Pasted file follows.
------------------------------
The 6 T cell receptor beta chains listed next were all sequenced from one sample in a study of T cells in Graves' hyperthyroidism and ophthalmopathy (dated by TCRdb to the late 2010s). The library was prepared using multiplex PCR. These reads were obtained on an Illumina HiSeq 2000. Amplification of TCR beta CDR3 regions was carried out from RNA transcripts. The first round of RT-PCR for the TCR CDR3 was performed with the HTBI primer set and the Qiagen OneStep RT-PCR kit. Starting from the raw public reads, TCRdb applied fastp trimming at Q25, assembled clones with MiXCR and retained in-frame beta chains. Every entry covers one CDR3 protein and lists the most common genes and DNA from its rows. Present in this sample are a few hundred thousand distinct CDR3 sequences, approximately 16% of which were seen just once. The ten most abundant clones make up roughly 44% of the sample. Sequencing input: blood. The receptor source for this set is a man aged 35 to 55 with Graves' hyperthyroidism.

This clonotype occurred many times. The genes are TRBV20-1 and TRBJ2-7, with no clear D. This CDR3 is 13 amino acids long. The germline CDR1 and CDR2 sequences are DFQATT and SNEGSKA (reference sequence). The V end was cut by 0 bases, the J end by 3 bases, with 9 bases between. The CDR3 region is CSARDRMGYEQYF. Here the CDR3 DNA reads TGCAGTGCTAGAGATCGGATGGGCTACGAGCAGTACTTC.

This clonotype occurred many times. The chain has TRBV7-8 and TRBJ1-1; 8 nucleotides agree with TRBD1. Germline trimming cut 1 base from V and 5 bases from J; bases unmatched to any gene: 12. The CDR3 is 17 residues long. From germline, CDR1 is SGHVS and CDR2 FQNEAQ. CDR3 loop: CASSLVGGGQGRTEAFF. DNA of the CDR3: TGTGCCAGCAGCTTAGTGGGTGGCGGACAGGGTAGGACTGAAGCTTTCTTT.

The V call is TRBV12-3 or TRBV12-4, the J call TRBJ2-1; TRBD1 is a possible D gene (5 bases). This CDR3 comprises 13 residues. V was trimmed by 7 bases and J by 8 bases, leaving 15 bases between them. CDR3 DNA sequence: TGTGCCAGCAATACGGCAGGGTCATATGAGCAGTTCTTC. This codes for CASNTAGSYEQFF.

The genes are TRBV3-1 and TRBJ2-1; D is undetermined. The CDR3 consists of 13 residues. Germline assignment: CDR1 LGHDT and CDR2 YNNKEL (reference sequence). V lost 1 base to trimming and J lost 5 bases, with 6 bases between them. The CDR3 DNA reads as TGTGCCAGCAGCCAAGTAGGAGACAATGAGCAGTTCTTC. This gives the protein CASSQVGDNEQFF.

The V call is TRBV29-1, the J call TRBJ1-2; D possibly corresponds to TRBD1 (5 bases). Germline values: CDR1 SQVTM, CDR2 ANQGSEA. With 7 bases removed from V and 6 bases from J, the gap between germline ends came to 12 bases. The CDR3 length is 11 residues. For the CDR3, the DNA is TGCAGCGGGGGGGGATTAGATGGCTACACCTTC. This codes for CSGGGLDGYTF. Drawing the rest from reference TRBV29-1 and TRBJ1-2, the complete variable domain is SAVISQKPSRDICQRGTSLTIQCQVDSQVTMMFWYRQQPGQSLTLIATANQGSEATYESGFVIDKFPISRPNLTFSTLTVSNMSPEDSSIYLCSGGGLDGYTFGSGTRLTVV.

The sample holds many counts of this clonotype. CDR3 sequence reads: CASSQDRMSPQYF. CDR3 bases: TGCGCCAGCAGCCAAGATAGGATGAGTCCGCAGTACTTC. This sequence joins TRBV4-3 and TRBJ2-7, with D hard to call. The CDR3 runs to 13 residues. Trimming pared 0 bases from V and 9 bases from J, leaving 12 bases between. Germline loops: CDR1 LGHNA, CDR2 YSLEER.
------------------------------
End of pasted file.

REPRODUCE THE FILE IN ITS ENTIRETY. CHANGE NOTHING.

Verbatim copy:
The 6 T cell receptor beta chains listed next were all sequenced from one sample in a study of T cells in Graves' hyperthyroidism and ophthalmopathy (dated by TCRdb to the late 2010s). The library was prepared using multiplex PCR. These reads were obtained on an Illumina HiSeq 2000. Amplification of TCR beta CDR3 regions was carried out from RNA transcripts. The first round of RT-PCR for the TCR CDR3 was performed with the HTBI primer set and the Qiagen OneStep RT-PCR kit. Starting from the raw public reads, TCRdb applied fastp trimming at Q25, assembled clones with MiXCR and retained in-frame beta chains. Every entry covers one CDR3 protein and lists the most common genes and DNA from its rows. Present in this sample are a few hundred thousand distinct CDR3 sequences, approximately 16% of which were seen just once. The ten most abundant clones make up roughly 44% of the sample. Sequencing input: blood. The receptor source for this set is a man aged 35 to 55 with Graves' hyperthyroidism.

This clonotype occurred many times. The genes are TRBV20-1 and TRBJ2-7, with no clear D. This CDR3 is 13 amino acids long. The germline CDR1 and CDR2 sequences are DFQATT and SNEGSKA (reference sequence). The V end was cut by 0 bases, the J end by 3 bases, with 9 bases between. The CDR3 region is CSARDRMGYEQYF. Here the CDR3 DNA reads TGCAGTGCTAGAGATCGGATGGGCTACGAGCAGTACTTC.

This clonotype occurred many times. The chain has TRBV7-8 and TRBJ1-1; 8 nucleotides agree with TRBD1. Germline trimming cut 1 base from V and 5 bases from J; bases unmatched to any gene: 12. The CDR3 is 17 residues long. From germline, CDR1 is SGHVS and CDR2 FQNEAQ. CDR3 loop: CASSLVGGGQGRTEAFF. DNA of the CDR3: TGTGCCAGCAGCTTAGTGGGTGGCGGACAGGGTAGGACTGAAGCTTTCTTT.

The V call is TRBV12-3 or TRBV12-4, the J call TRBJ2-1; TRBD1 is a possible D gene (5 bases). This CDR3 comprises 13 residues. V was trimmed by 7 bases and J by 8 bases, leaving 15 bases between them. CDR3 DNA sequence: TGTGCCAGCAATACGGCAGGGTCATATGAGCAGTTCTTC. This codes for CASNTAGSYEQFF.

The genes are TRBV3-1 and TRBJ2-1; D is undetermined. The CDR3 consists of 13 residues. Germline assignment: CDR1 LGHDT and CDR2 YNNKEL (reference sequence). V lost 1 base to trimming and J lost 5 bases, with 6 bases between them. The CDR3 DNA reads as TGTGCCAGCAGCCAAGTAGGAGACAATGAGCAGTTCTTC. This gives the protein CASSQVGDNEQFF.

The V call is TRBV29-1, the J call TRBJ1-2; D possibly corresponds to TRBD1 (5 bases). Germline values: CDR1 SQVTM, CDR2 ANQGSEA. With 7 bases removed from V and 6 bases from J, the gap between germline ends came to 12 bases. The CDR3 length is 11 residues. For the CDR3, the DNA is TGCAGCGGGGGGGGATTAGATGGCTACACCTTC. This codes for CSGGGLDGYTF. Drawing the rest from reference TRBV29-1 and TRBJ1-2, the complete variable domain is SAVISQKPSRDICQRGTSLTIQCQVDSQVTMMFWYRQQPGQSLTLIATANQGSEATYESGFVIDKFPISRPNLTFSTLTVSNMSPEDSSIYLCSGGGLDGYTFGSGTRLTVV.

The sample holds many counts of this clonotype. CDR3 sequence reads: CASSQDRMSPQYF. CDR3 bases: TGCGCCAGCAGCCAAGATAGGATGAGTCCGCAGTACTTC. This sequence joins TRBV4-3 and TRBJ2-7, with D hard to call. The CDR3 runs to 13 residues. Trimming pared 0 bases from V and 9 bases from J, leaving 12 bases between. Germline loops: CDR1 LGHNA, CDR2 YSLEER.